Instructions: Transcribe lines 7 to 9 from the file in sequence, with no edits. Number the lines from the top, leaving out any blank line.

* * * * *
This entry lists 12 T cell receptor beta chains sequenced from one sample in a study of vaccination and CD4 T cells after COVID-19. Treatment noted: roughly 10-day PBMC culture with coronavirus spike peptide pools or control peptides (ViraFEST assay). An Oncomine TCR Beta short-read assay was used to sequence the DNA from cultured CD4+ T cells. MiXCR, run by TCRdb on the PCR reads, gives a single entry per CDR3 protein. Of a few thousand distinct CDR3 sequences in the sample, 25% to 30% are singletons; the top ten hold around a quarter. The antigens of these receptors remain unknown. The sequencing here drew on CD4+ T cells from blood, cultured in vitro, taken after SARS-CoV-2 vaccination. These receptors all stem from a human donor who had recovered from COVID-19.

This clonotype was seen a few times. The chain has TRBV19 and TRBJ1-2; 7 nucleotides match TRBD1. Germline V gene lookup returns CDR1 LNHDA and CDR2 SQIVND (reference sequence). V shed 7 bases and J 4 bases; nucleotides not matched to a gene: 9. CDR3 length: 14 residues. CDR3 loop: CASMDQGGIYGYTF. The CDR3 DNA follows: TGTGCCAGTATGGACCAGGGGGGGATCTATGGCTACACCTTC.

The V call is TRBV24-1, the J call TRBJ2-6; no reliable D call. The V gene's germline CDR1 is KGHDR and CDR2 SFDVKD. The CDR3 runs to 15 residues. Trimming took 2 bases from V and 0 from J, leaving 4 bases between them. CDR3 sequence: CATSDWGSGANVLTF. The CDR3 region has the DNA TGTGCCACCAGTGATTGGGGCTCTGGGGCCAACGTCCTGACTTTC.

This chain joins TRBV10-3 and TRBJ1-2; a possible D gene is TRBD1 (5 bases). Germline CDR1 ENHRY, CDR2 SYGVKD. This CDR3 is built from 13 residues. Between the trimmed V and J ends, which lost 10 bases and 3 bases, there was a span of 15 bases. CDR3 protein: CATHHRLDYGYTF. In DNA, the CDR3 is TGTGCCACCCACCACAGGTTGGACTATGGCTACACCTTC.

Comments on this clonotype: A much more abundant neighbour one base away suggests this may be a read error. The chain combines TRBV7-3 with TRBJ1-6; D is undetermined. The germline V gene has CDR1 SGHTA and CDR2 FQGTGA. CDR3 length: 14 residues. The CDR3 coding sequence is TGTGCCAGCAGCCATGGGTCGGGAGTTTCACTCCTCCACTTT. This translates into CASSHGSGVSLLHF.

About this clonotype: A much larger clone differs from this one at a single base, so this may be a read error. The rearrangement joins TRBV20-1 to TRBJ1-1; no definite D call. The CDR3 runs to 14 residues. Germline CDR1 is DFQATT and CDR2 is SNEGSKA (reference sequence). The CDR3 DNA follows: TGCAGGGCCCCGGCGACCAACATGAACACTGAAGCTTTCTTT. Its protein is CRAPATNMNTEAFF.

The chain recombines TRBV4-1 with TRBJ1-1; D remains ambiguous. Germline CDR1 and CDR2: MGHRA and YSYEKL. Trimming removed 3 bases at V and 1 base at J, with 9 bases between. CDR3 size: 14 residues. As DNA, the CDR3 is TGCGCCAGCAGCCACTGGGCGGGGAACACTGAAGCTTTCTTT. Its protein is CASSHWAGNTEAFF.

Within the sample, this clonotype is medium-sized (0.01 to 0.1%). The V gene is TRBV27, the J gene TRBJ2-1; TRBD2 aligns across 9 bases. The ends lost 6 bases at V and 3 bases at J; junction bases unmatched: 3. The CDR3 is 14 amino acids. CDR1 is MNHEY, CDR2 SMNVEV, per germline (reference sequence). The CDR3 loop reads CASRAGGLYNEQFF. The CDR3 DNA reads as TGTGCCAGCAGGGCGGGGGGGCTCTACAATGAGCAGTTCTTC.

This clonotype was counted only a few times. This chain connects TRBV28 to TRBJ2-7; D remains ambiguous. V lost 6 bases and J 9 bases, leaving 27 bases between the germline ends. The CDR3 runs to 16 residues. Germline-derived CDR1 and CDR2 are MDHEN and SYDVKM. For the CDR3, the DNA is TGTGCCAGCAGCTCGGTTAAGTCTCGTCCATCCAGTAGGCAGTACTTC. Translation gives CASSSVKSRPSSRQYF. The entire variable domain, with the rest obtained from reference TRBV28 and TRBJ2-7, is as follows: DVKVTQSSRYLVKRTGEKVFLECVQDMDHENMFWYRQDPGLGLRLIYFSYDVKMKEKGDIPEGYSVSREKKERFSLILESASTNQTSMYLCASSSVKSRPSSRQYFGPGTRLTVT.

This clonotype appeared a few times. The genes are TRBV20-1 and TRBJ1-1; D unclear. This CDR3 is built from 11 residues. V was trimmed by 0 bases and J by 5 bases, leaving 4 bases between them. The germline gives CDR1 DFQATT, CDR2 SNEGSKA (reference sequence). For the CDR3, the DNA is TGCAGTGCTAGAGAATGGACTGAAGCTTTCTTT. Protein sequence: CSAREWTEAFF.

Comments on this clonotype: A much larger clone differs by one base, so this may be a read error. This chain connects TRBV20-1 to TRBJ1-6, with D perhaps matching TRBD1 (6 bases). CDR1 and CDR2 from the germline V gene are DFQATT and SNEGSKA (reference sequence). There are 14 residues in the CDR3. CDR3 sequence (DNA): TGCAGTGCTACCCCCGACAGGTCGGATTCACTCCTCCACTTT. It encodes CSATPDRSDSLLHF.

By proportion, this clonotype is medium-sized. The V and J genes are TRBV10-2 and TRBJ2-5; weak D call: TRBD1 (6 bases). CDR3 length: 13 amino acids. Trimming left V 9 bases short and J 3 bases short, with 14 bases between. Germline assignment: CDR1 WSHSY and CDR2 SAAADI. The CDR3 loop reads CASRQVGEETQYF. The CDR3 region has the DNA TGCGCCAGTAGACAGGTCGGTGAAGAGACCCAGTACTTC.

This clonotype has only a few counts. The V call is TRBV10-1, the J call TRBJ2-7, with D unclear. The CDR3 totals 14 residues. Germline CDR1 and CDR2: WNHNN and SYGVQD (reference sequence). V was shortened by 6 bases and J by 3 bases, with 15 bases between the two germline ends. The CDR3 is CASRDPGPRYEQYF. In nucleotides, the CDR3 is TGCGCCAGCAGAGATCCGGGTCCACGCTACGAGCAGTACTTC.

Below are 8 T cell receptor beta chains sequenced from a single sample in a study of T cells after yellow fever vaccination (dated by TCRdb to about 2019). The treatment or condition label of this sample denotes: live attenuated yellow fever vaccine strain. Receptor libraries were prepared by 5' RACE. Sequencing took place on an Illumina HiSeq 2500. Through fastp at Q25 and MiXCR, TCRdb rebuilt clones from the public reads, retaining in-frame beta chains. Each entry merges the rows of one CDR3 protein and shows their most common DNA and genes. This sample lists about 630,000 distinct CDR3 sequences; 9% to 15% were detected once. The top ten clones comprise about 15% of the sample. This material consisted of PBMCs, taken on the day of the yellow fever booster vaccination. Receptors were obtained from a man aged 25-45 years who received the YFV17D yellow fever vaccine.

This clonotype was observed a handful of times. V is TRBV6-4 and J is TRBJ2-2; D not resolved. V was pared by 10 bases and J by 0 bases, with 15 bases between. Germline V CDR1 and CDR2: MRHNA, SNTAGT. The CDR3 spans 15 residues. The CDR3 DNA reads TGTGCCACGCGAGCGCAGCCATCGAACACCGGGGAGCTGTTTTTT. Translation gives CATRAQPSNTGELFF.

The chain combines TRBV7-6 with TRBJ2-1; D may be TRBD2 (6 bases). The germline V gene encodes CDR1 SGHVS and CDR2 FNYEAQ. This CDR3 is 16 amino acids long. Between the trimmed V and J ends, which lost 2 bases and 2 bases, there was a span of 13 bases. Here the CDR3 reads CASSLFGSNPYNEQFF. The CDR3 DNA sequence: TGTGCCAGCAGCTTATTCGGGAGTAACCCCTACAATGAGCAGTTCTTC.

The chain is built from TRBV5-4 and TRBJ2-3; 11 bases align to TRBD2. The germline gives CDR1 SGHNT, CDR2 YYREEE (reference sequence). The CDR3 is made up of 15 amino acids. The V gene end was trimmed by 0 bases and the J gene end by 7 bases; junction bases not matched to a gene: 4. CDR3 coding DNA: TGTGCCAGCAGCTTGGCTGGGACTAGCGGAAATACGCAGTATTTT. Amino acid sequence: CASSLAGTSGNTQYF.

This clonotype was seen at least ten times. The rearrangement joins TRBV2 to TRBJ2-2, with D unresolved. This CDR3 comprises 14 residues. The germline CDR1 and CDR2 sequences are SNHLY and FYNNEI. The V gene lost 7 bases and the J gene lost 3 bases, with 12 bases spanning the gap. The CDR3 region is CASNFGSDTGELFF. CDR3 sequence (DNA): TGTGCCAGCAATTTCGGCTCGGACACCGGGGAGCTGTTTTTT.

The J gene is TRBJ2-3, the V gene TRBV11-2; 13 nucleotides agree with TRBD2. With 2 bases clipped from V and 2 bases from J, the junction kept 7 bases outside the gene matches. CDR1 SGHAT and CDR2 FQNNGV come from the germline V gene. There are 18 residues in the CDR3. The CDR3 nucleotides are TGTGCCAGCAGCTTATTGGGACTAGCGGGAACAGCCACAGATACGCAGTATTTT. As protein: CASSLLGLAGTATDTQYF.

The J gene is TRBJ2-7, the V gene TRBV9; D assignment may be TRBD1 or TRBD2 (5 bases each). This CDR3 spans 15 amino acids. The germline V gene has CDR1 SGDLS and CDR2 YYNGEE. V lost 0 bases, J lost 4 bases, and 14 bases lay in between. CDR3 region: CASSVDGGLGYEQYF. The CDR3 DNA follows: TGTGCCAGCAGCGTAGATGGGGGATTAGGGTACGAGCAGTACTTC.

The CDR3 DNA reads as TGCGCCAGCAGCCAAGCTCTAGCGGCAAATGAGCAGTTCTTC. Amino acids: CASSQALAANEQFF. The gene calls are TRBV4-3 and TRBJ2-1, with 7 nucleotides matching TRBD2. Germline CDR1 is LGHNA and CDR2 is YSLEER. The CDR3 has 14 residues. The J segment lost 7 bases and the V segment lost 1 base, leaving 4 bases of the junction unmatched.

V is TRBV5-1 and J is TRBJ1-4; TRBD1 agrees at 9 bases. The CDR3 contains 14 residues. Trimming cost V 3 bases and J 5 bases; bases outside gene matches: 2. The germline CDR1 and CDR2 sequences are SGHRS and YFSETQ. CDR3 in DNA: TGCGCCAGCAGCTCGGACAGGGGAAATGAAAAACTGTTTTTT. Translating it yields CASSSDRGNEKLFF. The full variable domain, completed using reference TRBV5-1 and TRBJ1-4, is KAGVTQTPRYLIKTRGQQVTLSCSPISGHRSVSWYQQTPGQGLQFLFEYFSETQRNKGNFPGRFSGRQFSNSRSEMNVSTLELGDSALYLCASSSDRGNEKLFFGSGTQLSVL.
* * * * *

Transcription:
The chain recombines TRBV4-1 with TRBJ1-1; D remains ambiguous. Germline CDR1 and CDR2: MGHRA and YSYEKL. Trimming removed 3 bases at V and 1 base at J, with 9 bases between. CDR3 size: 14 residues. As DNA, the CDR3 is TGCGCCAGCAGCCACTGGGCGGGGAACACTGAAGCTTTCTTT. Its protein is CASSHWAGNTEAFF.

Within the sample, this clonotype is medium-sized (0.01 to 0.1%). The V gene is TRBV27, the J gene TRBJ2-1; TRBD2 aligns across 9 bases. The ends lost 6 bases at V and 3 bases at J; junction bases unmatched: 3. The CDR3 is 14 amino acids. CDR1 is MNHEY, CDR2 SMNVEV, per germline (reference sequence). The CDR3 loop reads CASRAGGLYNEQFF. The CDR3 DNA reads as TGTGCCAGCAGGGCGGGGGGGCTCTACAATGAGCAGTTCTTC.

This clonotype was counted only a few times. This chain connects TRBV28 to TRBJ2-7; D remains ambiguous. V lost 6 bases and J 9 bases, leaving 27 bases between the germline ends. The CDR3 runs to 16 residues. Germline-derived CDR1 and CDR2 are MDHEN and SYDVKM. For the CDR3, the DNA is TGTGCCAGCAGCTCGGTTAAGTCTCGTCCATCCAGTAGGCAGTACTTC. Translation gives CASSSVKSRPSSRQYF. The entire variable domain, with the rest obtained from reference TRBV28 and TRBJ2-7, is as follows: DVKVTQSSRYLVKRTGEKVFLECVQDMDHENMFWYRQDPGLGLRLIYFSYDVKMKEKGDIPEGYSVSREKKERFSLILESASTNQTSMYLCASSSVKSRPSSRQYFGPGTRLTVT.